Sadiq Khan has promised to invest £32 million in four “new training academies” to help Londoners secure jobs in sectors that are expected to expand in the future and escape any long-term damage to other parts of the capital’s economy inflicted by the pandemic.
With the capital in the grip of the highest unemployment rate in the country at seven per cent and an estimated 300,000 Londoners out of work, equipping people for green and low carbon, creative, digital and health and social care employment will be the focus of what the Mayor calls his “good work fund” if re-elected on 6 May.
Announcing the scheme this morning at Savoy Place, Khan explained that it will be modelled on the existing Mayor’s Construction Academy, seven locality-based “hubs” helping people find the skills training they need and alerting employers to potential employees.
Khan told reporters that he “lived through the 1980s and saw the impact of mass unemployment”. He reaffirmed that “my mission should I be re-elected is to protect jobs and to support job creation and help those who’ve lost their jobs get back into work” and said he feared the scale of job losses could get worse when the government’s furlough scheme ends in September.
The decision to concentre funds on these four areas is partly informed by uncertainty about the speed and strength of the recovery of Central London’s economy, with its large retail, hospitality and cultural attractions, which are heavily reliant on visitors.
The Mayor has already put £6 million into promoting what he hopes will be a strong revival of the West End later this year, with a combination of good weather, restrictions on foreign holidays and a series of events over the summer creating a surge in domestic visitors and “Londoners reminding ourselves why we love this city”.
However, he warned that many of those Central London jobs “could be lost if there isn’t a rapid recovery. That’s why we’ve got to pivot towards those sectors where there are futureproof, well-paid good jobs.” And he declared his disappointment that the government hasn’t matched the £6 million: “My concern is if you want a national recovery you must have a London recovery. By not investing in London you’re doing damage to the national recovery.”
Khan added that improving job opportunities is important for preventing young Londoners from drifting into crime. “Jobs training and creating jobs in growth sectors is one way to get young people doing constructive things, to be law abiding and peaceful,” he said.
Asked by On London if he expects London’s population to fall as the result of the pandemic, Khan said, “I know from personal experience as well as from speaking to employers that people have left London.” With workplaces closed and an opportunity to save on rent, “They might have gone back to mum and dad in Manchester or Burnley or Bradford or they may have gone back to their country of origin”.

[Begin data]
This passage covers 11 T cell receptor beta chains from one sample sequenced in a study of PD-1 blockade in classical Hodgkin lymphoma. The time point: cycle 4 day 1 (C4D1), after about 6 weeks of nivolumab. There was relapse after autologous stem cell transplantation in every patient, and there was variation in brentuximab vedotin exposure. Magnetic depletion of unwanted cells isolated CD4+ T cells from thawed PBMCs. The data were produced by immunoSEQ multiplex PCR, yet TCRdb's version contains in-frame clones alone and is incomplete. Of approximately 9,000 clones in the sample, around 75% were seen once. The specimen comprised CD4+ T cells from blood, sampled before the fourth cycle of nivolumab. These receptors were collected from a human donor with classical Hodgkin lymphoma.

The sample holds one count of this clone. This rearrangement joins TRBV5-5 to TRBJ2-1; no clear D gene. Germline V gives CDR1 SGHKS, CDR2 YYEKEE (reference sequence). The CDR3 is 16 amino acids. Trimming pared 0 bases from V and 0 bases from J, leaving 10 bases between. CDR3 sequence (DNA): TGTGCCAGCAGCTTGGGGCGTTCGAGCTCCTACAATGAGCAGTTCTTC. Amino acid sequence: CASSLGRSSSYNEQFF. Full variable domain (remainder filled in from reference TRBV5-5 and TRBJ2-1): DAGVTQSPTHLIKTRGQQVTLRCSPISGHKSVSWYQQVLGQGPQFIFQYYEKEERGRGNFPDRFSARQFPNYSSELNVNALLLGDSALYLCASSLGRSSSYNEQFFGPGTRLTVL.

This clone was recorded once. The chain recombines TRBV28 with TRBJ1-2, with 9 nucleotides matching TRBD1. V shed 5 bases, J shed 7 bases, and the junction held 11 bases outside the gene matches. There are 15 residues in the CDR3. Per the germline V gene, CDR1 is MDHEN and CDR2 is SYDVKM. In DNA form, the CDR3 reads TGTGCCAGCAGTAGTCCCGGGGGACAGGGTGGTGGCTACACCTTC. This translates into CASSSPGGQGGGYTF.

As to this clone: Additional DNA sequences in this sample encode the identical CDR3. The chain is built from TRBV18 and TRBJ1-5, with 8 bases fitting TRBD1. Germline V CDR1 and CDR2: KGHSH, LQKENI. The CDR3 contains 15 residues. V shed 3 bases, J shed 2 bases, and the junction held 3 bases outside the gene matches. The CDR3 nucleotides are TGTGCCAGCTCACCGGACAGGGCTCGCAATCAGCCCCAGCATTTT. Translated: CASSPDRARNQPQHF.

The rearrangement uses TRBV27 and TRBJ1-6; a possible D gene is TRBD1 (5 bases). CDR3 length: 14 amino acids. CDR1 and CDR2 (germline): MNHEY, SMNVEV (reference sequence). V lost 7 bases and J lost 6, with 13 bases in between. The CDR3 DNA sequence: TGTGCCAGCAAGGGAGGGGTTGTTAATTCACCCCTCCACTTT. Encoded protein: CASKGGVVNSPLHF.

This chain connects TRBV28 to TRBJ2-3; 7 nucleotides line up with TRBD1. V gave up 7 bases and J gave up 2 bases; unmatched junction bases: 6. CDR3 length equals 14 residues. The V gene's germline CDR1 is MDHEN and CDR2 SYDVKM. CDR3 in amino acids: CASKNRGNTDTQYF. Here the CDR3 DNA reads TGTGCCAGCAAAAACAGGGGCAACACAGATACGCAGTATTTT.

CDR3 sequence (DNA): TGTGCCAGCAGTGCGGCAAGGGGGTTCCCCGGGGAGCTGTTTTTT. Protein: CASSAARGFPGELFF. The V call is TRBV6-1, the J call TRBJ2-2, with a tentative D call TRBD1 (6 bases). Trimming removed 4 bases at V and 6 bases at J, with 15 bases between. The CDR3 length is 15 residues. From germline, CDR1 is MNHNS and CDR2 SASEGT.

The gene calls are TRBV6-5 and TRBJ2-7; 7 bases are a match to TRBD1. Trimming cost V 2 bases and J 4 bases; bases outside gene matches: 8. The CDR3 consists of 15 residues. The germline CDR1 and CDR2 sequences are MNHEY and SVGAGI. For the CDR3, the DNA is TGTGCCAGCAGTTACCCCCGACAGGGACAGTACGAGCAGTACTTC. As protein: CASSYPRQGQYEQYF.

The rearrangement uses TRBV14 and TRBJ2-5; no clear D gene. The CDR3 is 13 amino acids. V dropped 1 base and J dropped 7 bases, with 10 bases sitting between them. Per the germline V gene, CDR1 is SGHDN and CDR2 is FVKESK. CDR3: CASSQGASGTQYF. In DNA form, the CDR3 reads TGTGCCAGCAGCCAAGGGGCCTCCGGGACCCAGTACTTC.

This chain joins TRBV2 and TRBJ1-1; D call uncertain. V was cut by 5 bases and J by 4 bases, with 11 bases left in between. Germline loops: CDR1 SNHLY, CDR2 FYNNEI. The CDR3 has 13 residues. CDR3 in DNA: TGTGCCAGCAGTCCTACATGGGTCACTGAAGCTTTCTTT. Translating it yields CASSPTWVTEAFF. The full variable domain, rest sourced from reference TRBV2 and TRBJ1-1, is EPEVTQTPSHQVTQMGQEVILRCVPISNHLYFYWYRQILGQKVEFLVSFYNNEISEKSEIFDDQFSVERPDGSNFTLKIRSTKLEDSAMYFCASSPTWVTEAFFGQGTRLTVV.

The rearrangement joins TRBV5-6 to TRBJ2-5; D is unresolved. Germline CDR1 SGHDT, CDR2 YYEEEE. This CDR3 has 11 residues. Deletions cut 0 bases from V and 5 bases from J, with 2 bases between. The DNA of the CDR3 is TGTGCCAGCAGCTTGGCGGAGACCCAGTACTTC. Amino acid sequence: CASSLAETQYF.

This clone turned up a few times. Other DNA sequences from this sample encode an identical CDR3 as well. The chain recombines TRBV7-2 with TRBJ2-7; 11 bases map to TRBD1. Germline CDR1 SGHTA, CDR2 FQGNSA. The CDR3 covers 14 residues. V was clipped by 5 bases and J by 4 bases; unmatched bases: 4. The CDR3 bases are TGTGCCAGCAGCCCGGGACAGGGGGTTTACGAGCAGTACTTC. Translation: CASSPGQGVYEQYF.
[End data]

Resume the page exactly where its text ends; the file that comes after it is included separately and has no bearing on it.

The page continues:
Khan said he hopes it is “a boomerang migration and they’ll come back once the jobs come back” but knows from construction companies that, in their case, workers originally from eastern Europe who returned home for Christmas or summer who normally “come back and bring people with them to work on building sites” were not expected to return this time. Khan added: “I’m extremely concerned about the impact of Brexit on some sectors. You’re also seeing record vacancies in health and social care.”
Estimates of the pandemic’s impact have ranged from projections of London’s population continuing to rise, albeit at an initially reduced rate, to a calculation that it has abruptly fallen by a possibly temporary 700,000, which has in turn been challenged as a likely large overstatement.
Khan has been urging EU citizens to apply to the UK’s EU settlement scheme by the deadline of 30 June, as failing to do so could leave them unable to return to the UK if they don’t meet the requirements of the Home Office’s new points-based system. Some may have pre-settled status, conferred on successful applicants who haven’t lived in the UK for five continuous years, but “they’re not sure what they means” and are uncertain about coming back to London.
Addressing worries that London-born Londoners wouldn’t take up lower skilled jobs in sectors where there might be future labour shortages Khan said “nobody knows” what might transpire, but said there might be a need to improve wages or for the Home Secretary to “give some flexibility” to Mayors across the regions to adjust immigration criteria so that vacancies can be filled.
He described this as a “far more sensible” approach then leaving it the central government civil servants and said the situation in London will become clearer later in the year. “This summer we’ll know more, because we’ll see whether in jobs in hospitality and so on will be filled or vacant.”
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